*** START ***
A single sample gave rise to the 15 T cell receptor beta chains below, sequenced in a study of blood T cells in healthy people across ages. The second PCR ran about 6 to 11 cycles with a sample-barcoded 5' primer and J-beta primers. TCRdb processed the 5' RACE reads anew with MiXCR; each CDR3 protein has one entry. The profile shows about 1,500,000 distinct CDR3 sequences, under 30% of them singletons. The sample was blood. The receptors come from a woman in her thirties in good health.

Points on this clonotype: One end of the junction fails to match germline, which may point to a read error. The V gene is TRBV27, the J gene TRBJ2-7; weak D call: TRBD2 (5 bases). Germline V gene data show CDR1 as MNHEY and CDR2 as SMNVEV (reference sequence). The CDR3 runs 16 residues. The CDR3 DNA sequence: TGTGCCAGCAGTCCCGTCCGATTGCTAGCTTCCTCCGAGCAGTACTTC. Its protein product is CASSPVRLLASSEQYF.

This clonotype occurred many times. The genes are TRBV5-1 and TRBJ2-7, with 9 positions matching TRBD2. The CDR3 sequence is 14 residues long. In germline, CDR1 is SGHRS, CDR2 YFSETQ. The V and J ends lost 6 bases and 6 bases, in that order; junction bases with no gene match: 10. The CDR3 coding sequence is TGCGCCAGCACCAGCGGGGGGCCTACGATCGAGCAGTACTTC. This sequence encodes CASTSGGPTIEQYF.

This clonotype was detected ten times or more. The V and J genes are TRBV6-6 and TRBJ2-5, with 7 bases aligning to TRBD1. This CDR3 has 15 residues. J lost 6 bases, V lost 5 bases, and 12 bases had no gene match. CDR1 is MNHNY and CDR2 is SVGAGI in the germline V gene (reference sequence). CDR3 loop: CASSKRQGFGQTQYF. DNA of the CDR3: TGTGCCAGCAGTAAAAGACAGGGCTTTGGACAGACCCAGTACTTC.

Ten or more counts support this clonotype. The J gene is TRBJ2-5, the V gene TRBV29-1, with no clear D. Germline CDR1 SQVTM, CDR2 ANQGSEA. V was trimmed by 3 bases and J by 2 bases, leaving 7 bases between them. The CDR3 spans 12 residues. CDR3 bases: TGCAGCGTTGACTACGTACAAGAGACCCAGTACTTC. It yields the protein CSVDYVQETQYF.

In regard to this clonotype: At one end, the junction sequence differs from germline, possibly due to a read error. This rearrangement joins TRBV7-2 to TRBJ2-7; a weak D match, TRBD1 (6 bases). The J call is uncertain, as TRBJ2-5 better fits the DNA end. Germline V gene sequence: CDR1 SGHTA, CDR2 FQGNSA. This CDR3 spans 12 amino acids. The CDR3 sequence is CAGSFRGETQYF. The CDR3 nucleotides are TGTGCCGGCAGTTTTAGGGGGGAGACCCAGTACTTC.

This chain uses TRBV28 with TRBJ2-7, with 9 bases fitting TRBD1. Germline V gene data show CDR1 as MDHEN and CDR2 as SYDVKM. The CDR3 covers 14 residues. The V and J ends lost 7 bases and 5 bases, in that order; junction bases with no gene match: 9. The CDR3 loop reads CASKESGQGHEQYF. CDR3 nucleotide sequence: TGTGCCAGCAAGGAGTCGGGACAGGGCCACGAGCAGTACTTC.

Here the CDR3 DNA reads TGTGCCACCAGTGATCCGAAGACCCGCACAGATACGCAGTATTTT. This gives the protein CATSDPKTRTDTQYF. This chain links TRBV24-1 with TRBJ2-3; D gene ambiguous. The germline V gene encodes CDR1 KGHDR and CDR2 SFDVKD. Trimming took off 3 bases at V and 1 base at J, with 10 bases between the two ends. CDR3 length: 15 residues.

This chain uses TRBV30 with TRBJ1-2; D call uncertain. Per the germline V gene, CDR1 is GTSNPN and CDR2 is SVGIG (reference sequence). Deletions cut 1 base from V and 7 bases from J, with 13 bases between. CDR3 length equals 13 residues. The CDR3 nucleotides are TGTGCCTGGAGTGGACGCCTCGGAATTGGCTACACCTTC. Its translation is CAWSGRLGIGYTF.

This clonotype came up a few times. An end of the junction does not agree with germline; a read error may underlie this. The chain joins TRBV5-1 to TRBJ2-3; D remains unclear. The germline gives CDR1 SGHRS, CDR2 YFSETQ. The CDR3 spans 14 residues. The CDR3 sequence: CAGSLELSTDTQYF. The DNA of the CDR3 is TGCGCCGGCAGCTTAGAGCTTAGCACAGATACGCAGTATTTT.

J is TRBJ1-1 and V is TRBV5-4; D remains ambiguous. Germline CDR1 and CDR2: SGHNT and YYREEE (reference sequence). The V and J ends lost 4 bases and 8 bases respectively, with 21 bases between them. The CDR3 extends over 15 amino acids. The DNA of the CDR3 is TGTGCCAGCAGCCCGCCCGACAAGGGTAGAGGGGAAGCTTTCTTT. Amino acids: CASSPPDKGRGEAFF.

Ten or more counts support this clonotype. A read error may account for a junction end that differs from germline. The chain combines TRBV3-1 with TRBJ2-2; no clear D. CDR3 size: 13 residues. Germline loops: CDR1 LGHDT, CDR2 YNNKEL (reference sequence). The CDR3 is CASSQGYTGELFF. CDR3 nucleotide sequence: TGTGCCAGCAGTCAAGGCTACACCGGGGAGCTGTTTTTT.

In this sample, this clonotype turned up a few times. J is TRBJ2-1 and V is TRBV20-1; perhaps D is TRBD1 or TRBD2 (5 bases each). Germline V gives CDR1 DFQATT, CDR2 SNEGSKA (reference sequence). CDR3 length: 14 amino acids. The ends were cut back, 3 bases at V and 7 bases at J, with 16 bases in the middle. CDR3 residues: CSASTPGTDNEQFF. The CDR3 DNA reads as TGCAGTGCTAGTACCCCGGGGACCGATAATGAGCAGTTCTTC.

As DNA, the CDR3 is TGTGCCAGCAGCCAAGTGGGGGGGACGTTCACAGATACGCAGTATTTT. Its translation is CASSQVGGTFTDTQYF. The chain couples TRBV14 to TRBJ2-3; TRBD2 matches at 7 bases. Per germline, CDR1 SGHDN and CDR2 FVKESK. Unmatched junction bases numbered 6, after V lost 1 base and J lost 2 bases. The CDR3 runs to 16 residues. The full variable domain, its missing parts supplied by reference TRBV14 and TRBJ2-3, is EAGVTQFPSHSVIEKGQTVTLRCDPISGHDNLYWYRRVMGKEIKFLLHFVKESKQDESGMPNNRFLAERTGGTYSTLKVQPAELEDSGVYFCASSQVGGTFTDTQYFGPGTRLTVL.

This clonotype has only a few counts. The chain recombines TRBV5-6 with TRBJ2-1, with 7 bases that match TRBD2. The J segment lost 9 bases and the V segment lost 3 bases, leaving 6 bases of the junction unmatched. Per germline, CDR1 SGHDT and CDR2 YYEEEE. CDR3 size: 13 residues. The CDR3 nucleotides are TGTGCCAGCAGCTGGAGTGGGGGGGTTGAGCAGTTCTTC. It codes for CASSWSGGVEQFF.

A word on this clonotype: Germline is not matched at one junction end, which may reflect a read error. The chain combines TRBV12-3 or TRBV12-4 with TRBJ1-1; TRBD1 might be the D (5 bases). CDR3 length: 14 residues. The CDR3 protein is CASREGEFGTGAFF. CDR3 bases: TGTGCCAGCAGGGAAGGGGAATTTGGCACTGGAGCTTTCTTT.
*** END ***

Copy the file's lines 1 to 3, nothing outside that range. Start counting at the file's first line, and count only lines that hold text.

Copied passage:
A single sample gave rise to the 15 T cell receptor beta chains below, sequenced in a study of blood T cells in healthy people across ages. The second PCR ran about 6 to 11 cycles with a sample-barcoded 5' primer and J-beta primers. TCRdb processed the 5' RACE reads anew with MiXCR; each CDR3 protein has one entry. The profile shows about 1,500,000 distinct CDR3 sequences, under 30% of them singletons. The sample was blood. The receptors come from a woman in her thirties in good health.

Points on this clonotype: One end of the junction fails to match germline, which may point to a read error. The V gene is TRBV27, the J gene TRBJ2-7; weak D call: TRBD2 (5 bases). Germline V gene data show CDR1 as MNHEY and CDR2 as SMNVEV (reference sequence). The CDR3 runs 16 residues. The CDR3 DNA sequence: TGTGCCAGCAGTCCCGTCCGATTGCTAGCTTCCTCCGAGCAGTACTTC. Its protein product is CASSPVRLLASSEQYF.

This clonotype occurred many times. The genes are TRBV5-1 and TRBJ2-7, with 9 positions matching TRBD2. The CDR3 sequence is 14 residues long. In germline, CDR1 is SGHRS, CDR2 YFSETQ. The V and J ends lost 6 bases and 6 bases, in that order; junction bases with no gene match: 10. The CDR3 coding sequence is TGCGCCAGCACCAGCGGGGGGCCTACGATCGAGCAGTACTTC. This sequence encodes CASTSGGPTIEQYF.